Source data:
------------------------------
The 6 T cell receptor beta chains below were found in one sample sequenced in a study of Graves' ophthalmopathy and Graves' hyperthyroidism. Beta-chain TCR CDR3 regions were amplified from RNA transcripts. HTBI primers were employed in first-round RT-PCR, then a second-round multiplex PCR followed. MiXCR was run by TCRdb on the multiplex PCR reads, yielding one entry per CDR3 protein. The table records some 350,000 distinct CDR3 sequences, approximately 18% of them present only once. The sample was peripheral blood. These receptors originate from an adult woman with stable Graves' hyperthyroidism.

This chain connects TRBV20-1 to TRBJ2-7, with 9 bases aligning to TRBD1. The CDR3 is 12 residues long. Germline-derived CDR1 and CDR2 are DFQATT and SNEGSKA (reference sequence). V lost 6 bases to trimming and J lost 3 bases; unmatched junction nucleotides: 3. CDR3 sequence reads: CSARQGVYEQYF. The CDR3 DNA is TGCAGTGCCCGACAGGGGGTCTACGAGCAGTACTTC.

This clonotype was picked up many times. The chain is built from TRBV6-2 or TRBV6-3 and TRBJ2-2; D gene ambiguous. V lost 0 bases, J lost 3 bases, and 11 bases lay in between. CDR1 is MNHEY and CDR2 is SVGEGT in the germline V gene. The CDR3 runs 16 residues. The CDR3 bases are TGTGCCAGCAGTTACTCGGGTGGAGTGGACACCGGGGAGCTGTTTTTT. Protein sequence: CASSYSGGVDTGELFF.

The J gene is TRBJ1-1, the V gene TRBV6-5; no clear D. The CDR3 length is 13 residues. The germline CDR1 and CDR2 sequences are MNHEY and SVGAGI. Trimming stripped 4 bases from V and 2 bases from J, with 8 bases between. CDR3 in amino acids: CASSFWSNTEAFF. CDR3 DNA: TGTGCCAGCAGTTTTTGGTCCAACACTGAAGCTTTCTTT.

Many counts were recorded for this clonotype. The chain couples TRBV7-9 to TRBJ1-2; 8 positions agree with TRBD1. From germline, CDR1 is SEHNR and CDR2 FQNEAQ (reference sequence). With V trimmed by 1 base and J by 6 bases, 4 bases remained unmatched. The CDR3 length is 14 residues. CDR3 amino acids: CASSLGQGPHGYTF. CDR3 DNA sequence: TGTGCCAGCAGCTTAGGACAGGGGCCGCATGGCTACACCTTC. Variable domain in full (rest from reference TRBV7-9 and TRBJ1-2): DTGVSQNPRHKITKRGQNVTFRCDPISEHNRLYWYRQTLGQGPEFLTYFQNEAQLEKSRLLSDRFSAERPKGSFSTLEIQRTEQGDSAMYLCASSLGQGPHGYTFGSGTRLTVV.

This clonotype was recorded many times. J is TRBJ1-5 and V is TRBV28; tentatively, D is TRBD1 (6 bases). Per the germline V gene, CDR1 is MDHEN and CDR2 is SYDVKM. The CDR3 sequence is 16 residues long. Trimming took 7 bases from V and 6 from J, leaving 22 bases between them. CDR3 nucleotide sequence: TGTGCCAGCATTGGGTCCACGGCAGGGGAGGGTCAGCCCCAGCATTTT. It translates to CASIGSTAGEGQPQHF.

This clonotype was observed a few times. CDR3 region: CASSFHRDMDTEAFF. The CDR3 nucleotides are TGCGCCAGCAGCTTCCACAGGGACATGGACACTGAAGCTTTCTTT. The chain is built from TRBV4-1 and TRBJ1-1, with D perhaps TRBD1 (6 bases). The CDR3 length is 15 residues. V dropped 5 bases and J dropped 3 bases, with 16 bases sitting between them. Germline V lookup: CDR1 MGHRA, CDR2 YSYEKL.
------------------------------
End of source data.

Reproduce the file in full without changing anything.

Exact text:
The 6 T cell receptor beta chains below were found in one sample sequenced in a study of Graves' ophthalmopathy and Graves' hyperthyroidism. Beta-chain TCR CDR3 regions were amplified from RNA transcripts. HTBI primers were employed in first-round RT-PCR, then a second-round multiplex PCR followed. MiXCR was run by TCRdb on the multiplex PCR reads, yielding one entry per CDR3 protein. The table records some 350,000 distinct CDR3 sequences, approximately 18% of them present only once. The sample was peripheral blood. These receptors originate from an adult woman with stable Graves' hyperthyroidism.

This chain connects TRBV20-1 to TRBJ2-7, with 9 bases aligning to TRBD1. The CDR3 is 12 residues long. Germline-derived CDR1 and CDR2 are DFQATT and SNEGSKA (reference sequence). V lost 6 bases to trimming and J lost 3 bases; unmatched junction nucleotides: 3. CDR3 sequence reads: CSARQGVYEQYF. The CDR3 DNA is TGCAGTGCCCGACAGGGGGTCTACGAGCAGTACTTC.

This clonotype was picked up many times. The chain is built from TRBV6-2 or TRBV6-3 and TRBJ2-2; D gene ambiguous. V lost 0 bases, J lost 3 bases, and 11 bases lay in between. CDR1 is MNHEY and CDR2 is SVGEGT in the germline V gene. The CDR3 runs 16 residues. The CDR3 bases are TGTGCCAGCAGTTACTCGGGTGGAGTGGACACCGGGGAGCTGTTTTTT. Protein sequence: CASSYSGGVDTGELFF.

The J gene is TRBJ1-1, the V gene TRBV6-5; no clear D. The CDR3 length is 13 residues. The germline CDR1 and CDR2 sequences are MNHEY and SVGAGI. Trimming stripped 4 bases from V and 2 bases from J, with 8 bases between. CDR3 in amino acids: CASSFWSNTEAFF. CDR3 DNA: TGTGCCAGCAGTTTTTGGTCCAACACTGAAGCTTTCTTT.

Many counts were recorded for this clonotype. The chain couples TRBV7-9 to TRBJ1-2; 8 positions agree with TRBD1. From germline, CDR1 is SEHNR and CDR2 FQNEAQ (reference sequence). With V trimmed by 1 base and J by 6 bases, 4 bases remained unmatched. The CDR3 length is 14 residues. CDR3 amino acids: CASSLGQGPHGYTF. CDR3 DNA sequence: TGTGCCAGCAGCTTAGGACAGGGGCCGCATGGCTACACCTTC. Variable domain in full (rest from reference TRBV7-9 and TRBJ1-2): DTGVSQNPRHKITKRGQNVTFRCDPISEHNRLYWYRQTLGQGPEFLTYFQNEAQLEKSRLLSDRFSAERPKGSFSTLEIQRTEQGDSAMYLCASSLGQGPHGYTFGSGTRLTVV.

This clonotype was recorded many times. J is TRBJ1-5 and V is TRBV28; tentatively, D is TRBD1 (6 bases). Per the germline V gene, CDR1 is MDHEN and CDR2 is SYDVKM. The CDR3 sequence is 16 residues long. Trimming took 7 bases from V and 6 from J, leaving 22 bases between them. CDR3 nucleotide sequence: TGTGCCAGCATTGGGTCCACGGCAGGGGAGGGTCAGCCCCAGCATTTT. It translates to CASIGSTAGEGQPQHF.

This clonotype was observed a few times. CDR3 region: CASSFHRDMDTEAFF. The CDR3 nucleotides are TGCGCCAGCAGCTTCCACAGGGACATGGACACTGAAGCTTTCTTT. The chain is built from TRBV4-1 and TRBJ1-1, with D perhaps TRBD1 (6 bases). The CDR3 length is 15 residues. V dropped 5 bases and J dropped 3 bases, with 16 bases sitting between them. Germline V lookup: CDR1 MGHRA, CDR2 YSYEKL.